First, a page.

I'm in the beginning of my third year in a 3-4 year PhD program in the UK, in a STEM field.

Long story short, there is a misalignment of interests and skills between my advisor and me. My advisor is aware of the misalignment of skills but he most likely underestimates the amount of interest misalignment. My PhD hasn't been very productive, mainly because I'm not interested in the topic at all (not only the exact topic, I've become tired of the entire sub-field).

My advisor cares deeply about their students and has always been very kind. At the same time, I have struggled communicating disagreements because he has greater assertiveness than me. He is extremely assertive and I'm extremely unassertive.

I need to finish as soon as possible meeting the bare minimum requirements to graduate. How should I communicate that, taking into account that a) he is way more assertive than me, b) due to my lack of communication skills, he has no clue that this is what I'm thinking right now, and c) I really don't want to lose his respect and professional contact. I just want to graduate and move on and do something in the same field but completely unrelated. I'm grateful to him for the opportunity but I just need to stop doing this before going insane.

I'm on risk of burning out without having published much. Realistically, I think I could get to the very lower bound of publications of what's typical in the field and university during this year. At the same time, PhDs in the UK are not supposed to run for much longer than that.

Apart from the communication, I'm also wondering if you have any tips on guidance on how to execute a "rush exit". I'm totally used to academia times, so I understand that accelerating my graduation perhaps just means advancing 1-2 months the graduation date; well, every single day I can spare from doing this will be very welcome. I just want to graduate asap whatever it takes, even if the resulting thesis is mediocre.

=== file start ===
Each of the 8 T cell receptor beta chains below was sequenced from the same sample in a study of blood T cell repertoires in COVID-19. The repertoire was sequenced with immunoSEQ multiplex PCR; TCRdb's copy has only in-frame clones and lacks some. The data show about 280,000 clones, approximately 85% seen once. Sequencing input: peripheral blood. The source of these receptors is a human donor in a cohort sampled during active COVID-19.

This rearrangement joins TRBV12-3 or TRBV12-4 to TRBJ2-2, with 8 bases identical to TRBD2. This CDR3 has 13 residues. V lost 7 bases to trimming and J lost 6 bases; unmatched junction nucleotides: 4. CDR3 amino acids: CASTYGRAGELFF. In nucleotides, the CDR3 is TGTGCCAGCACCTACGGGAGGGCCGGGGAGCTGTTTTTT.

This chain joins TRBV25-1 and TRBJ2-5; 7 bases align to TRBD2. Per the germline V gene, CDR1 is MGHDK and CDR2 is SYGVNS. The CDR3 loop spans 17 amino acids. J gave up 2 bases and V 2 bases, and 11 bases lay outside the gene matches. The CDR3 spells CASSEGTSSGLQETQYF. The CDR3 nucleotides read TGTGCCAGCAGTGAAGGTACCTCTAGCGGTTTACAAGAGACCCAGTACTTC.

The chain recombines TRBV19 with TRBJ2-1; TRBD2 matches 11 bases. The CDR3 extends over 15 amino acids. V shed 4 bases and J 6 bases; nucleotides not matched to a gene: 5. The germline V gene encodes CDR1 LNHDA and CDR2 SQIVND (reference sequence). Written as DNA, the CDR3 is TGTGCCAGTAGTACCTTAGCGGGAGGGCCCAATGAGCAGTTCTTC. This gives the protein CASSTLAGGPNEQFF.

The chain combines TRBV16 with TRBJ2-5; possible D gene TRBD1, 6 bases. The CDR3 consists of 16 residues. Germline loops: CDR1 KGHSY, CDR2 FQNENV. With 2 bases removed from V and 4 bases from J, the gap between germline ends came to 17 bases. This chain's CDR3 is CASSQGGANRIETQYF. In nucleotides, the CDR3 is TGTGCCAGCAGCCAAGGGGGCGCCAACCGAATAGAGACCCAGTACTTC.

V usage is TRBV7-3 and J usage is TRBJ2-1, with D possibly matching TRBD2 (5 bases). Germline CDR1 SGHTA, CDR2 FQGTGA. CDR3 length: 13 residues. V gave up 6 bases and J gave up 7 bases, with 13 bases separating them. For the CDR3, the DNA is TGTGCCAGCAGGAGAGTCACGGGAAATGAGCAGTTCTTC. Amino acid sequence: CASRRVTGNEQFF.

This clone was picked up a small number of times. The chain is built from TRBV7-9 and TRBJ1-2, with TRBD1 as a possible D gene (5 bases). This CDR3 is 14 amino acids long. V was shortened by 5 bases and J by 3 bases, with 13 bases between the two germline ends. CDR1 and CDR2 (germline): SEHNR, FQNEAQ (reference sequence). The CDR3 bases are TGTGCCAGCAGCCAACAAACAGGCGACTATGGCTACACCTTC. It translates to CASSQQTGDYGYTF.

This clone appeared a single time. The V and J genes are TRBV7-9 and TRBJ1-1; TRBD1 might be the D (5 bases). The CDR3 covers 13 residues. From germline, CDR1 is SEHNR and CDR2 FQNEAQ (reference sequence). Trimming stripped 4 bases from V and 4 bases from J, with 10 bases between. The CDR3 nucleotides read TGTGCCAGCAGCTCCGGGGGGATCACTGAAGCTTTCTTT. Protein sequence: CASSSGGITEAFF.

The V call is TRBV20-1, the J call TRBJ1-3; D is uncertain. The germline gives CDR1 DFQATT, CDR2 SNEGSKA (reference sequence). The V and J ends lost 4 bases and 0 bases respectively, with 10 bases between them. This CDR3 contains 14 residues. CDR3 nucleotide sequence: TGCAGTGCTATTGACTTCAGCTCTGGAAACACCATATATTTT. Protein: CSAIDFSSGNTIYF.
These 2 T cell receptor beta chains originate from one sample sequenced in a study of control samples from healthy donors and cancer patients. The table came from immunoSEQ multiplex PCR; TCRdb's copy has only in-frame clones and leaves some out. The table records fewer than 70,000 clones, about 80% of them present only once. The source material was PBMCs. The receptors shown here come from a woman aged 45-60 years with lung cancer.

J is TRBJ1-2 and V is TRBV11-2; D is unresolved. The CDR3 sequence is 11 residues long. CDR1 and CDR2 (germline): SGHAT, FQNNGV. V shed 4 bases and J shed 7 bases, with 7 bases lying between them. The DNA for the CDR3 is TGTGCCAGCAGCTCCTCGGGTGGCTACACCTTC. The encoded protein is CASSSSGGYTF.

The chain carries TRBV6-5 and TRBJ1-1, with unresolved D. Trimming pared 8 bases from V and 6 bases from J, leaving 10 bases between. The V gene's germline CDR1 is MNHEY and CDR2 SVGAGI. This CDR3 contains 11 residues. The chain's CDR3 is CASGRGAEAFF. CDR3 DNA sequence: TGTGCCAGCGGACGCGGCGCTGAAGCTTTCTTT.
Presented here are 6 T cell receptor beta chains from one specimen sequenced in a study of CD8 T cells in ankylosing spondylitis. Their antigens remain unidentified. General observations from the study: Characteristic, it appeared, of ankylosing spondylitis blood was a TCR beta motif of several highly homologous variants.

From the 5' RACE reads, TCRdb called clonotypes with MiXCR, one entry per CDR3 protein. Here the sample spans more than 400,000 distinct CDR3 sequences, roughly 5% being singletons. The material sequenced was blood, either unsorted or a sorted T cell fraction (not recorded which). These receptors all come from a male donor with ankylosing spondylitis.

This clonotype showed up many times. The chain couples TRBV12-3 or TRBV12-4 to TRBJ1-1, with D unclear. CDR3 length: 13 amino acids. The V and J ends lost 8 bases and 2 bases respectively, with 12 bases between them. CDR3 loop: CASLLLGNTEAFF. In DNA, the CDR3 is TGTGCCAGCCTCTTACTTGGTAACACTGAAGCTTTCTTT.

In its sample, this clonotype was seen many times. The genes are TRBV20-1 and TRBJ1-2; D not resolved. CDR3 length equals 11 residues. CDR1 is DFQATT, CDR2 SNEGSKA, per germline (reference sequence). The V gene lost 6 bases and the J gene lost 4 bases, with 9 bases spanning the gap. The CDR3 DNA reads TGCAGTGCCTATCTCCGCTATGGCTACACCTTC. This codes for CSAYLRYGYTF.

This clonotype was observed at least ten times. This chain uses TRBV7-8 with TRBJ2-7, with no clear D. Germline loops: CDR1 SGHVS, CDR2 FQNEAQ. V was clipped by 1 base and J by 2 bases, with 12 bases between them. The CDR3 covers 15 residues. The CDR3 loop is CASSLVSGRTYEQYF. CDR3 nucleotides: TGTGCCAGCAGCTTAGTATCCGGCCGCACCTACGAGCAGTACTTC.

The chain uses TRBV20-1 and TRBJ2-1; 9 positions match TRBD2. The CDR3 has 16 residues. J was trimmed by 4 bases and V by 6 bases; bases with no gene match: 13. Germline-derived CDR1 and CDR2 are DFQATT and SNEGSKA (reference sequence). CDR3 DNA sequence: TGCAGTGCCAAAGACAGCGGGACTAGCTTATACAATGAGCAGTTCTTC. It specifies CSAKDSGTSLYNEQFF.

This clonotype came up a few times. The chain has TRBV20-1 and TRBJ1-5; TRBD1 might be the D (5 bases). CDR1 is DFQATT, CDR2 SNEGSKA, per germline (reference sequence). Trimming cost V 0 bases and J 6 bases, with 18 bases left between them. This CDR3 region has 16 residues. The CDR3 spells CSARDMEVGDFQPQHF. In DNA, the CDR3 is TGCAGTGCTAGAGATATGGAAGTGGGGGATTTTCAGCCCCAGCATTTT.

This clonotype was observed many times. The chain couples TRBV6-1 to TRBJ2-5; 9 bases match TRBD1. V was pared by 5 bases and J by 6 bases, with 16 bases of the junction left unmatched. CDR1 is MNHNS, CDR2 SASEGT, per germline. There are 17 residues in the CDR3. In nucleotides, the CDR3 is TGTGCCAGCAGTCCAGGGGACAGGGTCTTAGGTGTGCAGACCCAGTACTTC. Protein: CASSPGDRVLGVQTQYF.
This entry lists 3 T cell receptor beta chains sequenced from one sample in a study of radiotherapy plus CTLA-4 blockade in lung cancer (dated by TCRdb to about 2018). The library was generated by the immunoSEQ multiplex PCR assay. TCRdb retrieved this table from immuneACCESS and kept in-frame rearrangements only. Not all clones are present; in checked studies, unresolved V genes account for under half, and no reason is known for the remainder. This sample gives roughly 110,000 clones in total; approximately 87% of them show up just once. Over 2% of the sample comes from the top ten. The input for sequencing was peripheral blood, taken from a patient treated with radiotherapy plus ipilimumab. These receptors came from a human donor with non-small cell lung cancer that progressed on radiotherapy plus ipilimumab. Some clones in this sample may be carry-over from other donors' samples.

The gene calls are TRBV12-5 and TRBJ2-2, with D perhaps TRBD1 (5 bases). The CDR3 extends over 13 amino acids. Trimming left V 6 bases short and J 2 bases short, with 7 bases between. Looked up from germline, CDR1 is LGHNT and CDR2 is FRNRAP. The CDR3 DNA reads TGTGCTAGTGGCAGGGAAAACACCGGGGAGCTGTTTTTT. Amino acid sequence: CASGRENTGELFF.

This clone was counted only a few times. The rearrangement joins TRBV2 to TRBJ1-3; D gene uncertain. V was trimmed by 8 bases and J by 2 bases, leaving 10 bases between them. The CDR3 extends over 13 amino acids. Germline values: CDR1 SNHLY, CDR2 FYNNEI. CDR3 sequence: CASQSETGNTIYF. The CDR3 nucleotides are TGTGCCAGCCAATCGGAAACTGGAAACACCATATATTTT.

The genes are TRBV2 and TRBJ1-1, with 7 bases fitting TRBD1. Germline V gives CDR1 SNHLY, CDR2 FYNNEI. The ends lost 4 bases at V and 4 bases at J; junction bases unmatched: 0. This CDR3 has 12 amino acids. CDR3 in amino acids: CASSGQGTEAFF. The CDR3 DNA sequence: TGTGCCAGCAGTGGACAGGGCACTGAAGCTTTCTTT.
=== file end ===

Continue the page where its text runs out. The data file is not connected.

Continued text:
Another possibility I've considered is to ask to move to a part-time arrangement and work on the side, officialy 50-50 but in practice doing more like 75% work, 25% PhD, but that might be unwise.

  • 4
    Is there any reason you don't just drop out right now? Generally, a mediocre PhD is worth about exactly the paper it is printed on. Commented Mar 1, 2023 at 1:35
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    Yes. The reason is that in my field a PhD gives you better hiring prospects. Recruiters are highly unlikely to even understand the abstract of your thesis.
    – nohamk
    Commented Mar 1, 2023 at 1:46
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    IMO, there's not much you can do to get traction around a state of "I don't like this subject and am not successful at it but I need a degree in it ASAP". Commented Mar 1, 2023 at 4:00
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    @AlexanderWoo That is not true in general and strongly depends on what you want to do afterwards. For an academic career this may be true but if you plan to go to industry, a finished PhD is worth a lot more than a drop out after a few years of study and the quality of the PhD is fairly irrelevant.
    – quarague
    Commented Mar 1, 2023 at 8:18
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    "A mediocre PhD is worth about exactly the paper it is printed on" -- that paper is a diploma, and it is probably worth $10-20k in salary every year until retirement. The quality of the work does not even factor into that, all anyone cares about is the diploma. Commented Mar 1, 2023 at 10:31

3 Answers 3


The simple thing to do is to ask for a face-to-face meeting with your advisor and simply ask them what you still need to do to finish. You don't need to express much of the background you give here, unless you think it would help. That latter requires an analysis of their personality that we can't make here, but you can. You can make suggestions to them in that conversation, of course, even saying that some suggested things won't work out for you.